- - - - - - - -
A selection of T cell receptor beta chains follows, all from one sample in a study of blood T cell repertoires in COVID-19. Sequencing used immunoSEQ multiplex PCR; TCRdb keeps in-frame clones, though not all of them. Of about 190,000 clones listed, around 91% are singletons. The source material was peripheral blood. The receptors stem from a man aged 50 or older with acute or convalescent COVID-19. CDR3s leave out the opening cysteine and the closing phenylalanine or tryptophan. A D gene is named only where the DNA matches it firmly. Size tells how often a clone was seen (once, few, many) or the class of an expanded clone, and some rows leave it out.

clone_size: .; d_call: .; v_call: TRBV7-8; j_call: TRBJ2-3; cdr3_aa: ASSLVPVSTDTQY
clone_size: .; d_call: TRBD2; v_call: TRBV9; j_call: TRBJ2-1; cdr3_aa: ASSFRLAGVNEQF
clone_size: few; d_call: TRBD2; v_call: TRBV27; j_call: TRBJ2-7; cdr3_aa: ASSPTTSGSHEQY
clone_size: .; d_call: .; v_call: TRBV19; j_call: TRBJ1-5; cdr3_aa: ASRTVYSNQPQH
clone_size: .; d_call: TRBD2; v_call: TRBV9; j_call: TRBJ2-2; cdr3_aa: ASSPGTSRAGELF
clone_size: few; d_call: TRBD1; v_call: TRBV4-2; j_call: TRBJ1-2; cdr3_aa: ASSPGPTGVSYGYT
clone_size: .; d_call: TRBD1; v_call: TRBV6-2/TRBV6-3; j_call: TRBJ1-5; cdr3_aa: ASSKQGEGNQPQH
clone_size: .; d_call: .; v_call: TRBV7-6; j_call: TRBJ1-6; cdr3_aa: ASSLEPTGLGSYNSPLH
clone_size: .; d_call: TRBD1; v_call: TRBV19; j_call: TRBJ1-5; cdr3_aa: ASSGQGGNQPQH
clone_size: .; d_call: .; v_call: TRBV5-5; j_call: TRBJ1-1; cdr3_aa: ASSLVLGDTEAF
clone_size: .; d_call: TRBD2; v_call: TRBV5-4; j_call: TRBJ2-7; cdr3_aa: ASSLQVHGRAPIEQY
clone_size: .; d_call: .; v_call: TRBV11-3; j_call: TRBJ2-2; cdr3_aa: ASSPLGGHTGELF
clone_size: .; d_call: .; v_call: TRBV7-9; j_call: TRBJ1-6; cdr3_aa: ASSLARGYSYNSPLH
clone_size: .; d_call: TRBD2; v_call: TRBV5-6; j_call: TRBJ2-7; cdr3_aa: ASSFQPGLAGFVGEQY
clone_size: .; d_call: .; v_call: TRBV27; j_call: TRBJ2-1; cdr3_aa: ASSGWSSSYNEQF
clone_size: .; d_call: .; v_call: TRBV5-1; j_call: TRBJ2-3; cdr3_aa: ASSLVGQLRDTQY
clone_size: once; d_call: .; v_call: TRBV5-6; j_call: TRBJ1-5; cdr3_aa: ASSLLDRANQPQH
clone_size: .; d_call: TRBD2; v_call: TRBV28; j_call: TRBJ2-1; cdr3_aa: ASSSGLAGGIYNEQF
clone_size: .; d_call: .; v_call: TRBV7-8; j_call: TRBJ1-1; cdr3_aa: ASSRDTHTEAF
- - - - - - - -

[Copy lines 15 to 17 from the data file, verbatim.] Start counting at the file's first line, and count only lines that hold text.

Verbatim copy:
clone_size: .; d_call: TRBD2; v_call: TRBV5-6; j_call: TRBJ2-7; cdr3_aa: ASSFQPGLAGFVGEQY
clone_size: .; d_call: .; v_call: TRBV27; j_call: TRBJ2-1; cdr3_aa: ASSGWSSSYNEQF
clone_size: .; d_call: .; v_call: TRBV5-1; j_call: TRBJ2-3; cdr3_aa: ASSLVGQLRDTQY